Men and Anger

Originally Posted on May 29, 2021
Share on facebook
Share on twitter
Share on pinterest

Webinar Transcript

– Well guys, Hey, I tell you what why don’t we officially kick it off? And as Randy said, whatever you need to go grab, food, drinks, whatever you need to do go ahead and make yourself at home. Probably some of y’all are sitting at home, which is probably easy for you to make yourself at home there. So, anyway, look, I really appreciate Randy you being here, author, speaker, teacher, Randy Hemphill being here with us. So delighted that we get to tackle this issue. I would say one of the biggest things I really respect about Randy is his teacher’s heart and his servant spirit. If you follow him on social media, you clearly hear his heart for helping guys and women too. But especially helping guys have a healthy relationship with the Lord and internal healing and all of the things that it goes into making a man healthy. Randy, you have a unique way of teaching that I think is very easy for us guys to understand. As I was telling Randy earlier, I appreciate his resource, “The Restored Man,” the way he writes in that book it’s very easy to kind of grasp what he’s doing because it’s where it’s very much like a story. And I don’t know about y’all, I’m very simple-minded and I tend to gravitate towards that. So I really appreciate that about you and your ministry. And so glad you’re here. And guys, let me throw this out there before I turn my camera off and we turn Randy loose. If you have questions, if you’ll see, you have at the bottom of the screen, you have a Q and A feature, whatever question you would like to throw at Randy, please put that in the Q and A feature down at the bottom and then before we get done tonight, we will tackle some of those. And Randy, I hope they ask you some really tough questions. You know? I mean, I hope they whip you like a hot dog.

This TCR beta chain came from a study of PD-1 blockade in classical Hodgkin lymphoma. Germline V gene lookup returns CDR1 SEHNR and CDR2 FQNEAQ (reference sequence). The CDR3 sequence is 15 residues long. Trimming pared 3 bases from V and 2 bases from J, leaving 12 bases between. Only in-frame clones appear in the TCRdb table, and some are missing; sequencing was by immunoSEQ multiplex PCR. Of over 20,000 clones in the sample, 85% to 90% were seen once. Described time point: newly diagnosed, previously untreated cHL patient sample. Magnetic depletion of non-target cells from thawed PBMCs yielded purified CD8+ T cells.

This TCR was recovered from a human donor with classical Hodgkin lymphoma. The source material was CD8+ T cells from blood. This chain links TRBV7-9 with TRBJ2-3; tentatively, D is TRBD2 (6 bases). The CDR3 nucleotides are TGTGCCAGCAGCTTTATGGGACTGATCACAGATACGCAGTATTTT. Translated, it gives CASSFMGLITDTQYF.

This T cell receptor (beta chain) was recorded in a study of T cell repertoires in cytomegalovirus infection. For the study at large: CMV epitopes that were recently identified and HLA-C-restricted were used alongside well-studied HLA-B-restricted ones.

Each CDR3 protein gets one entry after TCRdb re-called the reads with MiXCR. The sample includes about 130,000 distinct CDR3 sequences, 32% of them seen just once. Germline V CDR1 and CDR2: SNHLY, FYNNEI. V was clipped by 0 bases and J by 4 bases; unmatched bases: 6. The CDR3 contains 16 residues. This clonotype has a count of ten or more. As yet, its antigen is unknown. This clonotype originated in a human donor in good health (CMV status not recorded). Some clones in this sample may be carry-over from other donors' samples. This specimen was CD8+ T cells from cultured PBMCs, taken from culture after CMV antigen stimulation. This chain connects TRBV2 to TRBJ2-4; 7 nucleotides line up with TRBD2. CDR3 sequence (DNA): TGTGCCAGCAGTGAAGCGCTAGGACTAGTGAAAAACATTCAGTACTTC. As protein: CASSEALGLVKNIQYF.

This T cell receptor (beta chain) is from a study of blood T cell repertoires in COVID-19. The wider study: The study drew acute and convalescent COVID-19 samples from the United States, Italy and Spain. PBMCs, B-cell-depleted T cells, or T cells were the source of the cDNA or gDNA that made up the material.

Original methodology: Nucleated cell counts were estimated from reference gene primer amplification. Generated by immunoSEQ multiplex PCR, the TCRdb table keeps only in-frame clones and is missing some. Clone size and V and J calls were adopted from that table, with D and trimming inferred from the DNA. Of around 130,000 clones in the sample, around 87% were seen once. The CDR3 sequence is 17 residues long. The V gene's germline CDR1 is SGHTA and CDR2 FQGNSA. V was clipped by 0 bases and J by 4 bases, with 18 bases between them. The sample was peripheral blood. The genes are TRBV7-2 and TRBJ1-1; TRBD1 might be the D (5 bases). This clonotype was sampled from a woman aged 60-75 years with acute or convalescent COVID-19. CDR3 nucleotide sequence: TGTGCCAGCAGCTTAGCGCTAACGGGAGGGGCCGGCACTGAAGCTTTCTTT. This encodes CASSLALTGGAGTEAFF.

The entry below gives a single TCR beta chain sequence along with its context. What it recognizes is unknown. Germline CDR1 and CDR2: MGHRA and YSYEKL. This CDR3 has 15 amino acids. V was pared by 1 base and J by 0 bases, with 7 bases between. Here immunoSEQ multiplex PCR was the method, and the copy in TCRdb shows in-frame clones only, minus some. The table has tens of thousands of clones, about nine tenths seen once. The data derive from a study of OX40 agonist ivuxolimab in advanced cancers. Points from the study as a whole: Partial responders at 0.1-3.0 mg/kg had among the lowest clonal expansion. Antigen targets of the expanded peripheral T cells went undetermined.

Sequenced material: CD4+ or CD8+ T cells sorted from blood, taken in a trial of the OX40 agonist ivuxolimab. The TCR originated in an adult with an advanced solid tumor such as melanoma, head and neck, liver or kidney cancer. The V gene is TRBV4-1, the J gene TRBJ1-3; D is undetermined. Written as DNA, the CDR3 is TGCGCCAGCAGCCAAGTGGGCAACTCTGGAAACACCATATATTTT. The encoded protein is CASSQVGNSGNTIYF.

– I know a few guys zooming in and we could get some interesting questions. We’re gonna have some great ones and we’ll have great time at the end doing some Q and A. This will be a subject. There’ll be some questions on. So, I definitely want us to allot time for that. So yeah, guys do the Q and A, if along the way, if you get a question, shoot it in there.